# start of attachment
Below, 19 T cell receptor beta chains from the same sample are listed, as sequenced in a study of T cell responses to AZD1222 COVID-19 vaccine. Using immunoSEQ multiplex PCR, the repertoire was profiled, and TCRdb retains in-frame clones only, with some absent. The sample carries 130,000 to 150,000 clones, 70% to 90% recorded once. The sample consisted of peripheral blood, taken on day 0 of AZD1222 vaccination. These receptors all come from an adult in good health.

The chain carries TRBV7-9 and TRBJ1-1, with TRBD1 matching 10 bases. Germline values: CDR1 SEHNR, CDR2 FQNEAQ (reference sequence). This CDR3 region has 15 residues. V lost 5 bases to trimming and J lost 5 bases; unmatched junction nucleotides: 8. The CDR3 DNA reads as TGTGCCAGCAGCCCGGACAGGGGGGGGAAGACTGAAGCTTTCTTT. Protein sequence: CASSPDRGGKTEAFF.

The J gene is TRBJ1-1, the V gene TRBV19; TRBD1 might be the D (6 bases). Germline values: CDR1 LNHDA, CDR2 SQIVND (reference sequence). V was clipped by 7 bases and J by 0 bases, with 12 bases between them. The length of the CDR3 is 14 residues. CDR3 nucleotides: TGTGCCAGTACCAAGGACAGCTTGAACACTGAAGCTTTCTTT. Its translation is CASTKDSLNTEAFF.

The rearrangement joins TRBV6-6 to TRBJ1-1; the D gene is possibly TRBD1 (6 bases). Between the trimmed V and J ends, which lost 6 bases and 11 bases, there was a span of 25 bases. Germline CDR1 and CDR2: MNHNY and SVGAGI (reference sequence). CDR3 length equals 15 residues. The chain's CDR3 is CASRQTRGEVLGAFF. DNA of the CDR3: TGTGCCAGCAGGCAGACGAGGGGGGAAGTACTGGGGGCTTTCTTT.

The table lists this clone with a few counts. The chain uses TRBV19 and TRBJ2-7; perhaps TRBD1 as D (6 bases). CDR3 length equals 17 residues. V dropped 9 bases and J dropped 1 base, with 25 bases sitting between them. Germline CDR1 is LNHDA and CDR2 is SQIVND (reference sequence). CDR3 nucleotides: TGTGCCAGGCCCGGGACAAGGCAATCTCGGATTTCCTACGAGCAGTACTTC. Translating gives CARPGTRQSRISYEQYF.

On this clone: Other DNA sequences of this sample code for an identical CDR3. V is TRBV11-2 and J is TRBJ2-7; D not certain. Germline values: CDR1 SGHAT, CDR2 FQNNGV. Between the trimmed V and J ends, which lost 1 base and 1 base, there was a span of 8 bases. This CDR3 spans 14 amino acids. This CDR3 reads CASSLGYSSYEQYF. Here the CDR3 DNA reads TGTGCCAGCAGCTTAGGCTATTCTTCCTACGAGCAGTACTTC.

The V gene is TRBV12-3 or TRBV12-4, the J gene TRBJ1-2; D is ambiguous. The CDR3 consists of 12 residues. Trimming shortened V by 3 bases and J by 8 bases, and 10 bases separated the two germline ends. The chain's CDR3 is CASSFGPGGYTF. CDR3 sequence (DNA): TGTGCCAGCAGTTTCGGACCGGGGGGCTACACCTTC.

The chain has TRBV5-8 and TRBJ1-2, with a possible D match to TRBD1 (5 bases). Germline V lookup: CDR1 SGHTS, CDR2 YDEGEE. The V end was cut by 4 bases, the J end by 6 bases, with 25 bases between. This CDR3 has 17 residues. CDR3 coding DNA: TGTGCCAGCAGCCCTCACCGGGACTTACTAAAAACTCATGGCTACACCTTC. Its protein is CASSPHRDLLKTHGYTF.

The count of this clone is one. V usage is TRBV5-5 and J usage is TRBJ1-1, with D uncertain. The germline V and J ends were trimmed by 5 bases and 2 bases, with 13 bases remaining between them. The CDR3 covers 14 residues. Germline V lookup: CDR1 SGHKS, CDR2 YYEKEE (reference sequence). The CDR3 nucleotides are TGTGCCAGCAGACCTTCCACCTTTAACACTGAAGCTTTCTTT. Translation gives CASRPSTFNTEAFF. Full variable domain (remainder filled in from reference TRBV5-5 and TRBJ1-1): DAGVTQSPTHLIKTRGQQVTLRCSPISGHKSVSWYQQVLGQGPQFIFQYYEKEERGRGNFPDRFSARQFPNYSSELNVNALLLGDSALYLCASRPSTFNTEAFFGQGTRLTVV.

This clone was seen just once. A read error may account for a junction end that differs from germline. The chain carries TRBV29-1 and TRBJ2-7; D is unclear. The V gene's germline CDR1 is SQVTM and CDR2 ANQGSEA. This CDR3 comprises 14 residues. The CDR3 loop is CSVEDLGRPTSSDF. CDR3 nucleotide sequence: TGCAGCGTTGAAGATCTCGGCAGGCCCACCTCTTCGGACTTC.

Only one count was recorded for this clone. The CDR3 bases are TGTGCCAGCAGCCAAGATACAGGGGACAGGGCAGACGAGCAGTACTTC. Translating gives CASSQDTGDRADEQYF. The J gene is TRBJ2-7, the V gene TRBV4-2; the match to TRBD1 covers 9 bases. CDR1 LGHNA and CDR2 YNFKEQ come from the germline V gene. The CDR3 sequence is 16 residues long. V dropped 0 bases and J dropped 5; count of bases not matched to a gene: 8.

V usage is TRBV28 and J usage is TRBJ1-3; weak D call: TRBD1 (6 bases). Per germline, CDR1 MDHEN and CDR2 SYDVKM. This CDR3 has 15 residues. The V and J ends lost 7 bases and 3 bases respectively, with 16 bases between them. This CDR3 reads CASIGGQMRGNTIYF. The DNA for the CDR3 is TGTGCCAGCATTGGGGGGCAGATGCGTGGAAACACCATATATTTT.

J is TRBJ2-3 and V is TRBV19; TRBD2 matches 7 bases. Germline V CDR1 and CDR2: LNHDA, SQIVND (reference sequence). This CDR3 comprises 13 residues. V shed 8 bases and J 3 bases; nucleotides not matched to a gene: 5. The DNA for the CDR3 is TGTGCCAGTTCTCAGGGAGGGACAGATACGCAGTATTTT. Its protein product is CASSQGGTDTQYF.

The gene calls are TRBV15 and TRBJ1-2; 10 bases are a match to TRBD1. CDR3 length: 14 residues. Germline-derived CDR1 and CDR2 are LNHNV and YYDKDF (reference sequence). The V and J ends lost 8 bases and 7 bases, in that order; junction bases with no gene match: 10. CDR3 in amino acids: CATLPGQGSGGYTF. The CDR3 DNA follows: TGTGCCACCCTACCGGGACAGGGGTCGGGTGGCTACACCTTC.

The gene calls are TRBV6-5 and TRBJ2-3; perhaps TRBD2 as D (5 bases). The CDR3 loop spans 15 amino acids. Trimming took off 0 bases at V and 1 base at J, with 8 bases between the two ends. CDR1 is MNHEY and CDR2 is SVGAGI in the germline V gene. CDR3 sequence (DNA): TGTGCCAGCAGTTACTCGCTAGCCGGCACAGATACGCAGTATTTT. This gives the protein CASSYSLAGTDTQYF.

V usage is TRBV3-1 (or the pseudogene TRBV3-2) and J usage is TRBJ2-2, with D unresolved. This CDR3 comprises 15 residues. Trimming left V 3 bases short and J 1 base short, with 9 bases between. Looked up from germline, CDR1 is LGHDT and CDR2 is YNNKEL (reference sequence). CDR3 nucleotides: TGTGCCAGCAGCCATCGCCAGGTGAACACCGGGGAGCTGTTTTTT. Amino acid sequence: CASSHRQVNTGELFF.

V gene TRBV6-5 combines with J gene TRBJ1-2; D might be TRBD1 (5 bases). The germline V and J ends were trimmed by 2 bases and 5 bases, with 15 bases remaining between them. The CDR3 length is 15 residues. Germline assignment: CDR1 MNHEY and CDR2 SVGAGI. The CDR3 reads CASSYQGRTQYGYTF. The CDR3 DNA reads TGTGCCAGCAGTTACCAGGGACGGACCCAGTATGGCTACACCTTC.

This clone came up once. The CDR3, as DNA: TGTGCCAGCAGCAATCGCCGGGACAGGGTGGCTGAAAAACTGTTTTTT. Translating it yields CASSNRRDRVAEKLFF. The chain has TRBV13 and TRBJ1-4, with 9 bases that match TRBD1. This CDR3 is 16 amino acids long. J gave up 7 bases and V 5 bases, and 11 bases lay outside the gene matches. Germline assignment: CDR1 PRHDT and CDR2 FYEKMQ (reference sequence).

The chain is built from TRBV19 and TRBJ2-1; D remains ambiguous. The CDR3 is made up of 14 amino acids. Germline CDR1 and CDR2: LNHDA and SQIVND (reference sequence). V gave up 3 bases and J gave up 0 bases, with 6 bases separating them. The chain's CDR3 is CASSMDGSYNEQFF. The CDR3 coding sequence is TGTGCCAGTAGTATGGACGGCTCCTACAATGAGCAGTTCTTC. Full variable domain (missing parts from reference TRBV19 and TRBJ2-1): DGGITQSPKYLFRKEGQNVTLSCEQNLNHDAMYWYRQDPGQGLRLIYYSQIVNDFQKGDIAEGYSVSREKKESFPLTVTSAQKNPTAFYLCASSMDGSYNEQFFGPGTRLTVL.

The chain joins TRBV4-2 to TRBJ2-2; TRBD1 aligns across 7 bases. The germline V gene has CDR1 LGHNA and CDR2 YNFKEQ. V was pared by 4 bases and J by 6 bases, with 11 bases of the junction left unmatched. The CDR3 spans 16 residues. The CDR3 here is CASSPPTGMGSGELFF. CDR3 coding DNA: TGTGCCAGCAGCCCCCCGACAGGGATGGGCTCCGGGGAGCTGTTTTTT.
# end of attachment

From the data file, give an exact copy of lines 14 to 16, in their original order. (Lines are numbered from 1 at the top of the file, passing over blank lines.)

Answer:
The gene calls are TRBV15 and TRBJ1-2; 10 bases are a match to TRBD1. CDR3 length: 14 residues. Germline-derived CDR1 and CDR2 are LNHNV and YYDKDF (reference sequence). The V and J ends lost 8 bases and 7 bases, in that order; junction bases with no gene match: 10. CDR3 in amino acids: CATLPGQGSGGYTF. The CDR3 DNA follows: TGTGCCACCCTACCGGGACAGGGGTCGGGTGGCTACACCTTC.

The gene calls are TRBV6-5 and TRBJ2-3; perhaps TRBD2 as D (5 bases). The CDR3 loop spans 15 amino acids. Trimming took off 0 bases at V and 1 base at J, with 8 bases between the two ends. CDR1 is MNHEY and CDR2 is SVGAGI in the germline V gene. CDR3 sequence (DNA): TGTGCCAGCAGTTACTCGCTAGCCGGCACAGATACGCAGTATTTT. This gives the protein CASSYSLAGTDTQYF.

V usage is TRBV3-1 (or the pseudogene TRBV3-2) and J usage is TRBJ2-2, with D unresolved. This CDR3 comprises 15 residues. Trimming left V 3 bases short and J 1 base short, with 9 bases between. Looked up from germline, CDR1 is LGHDT and CDR2 is YNNKEL (reference sequence). CDR3 nucleotides: TGTGCCAGCAGCCATCGCCAGGTGAACACCGGGGAGCTGTTTTTT. Amino acid sequence: CASSHRQVNTGELFF.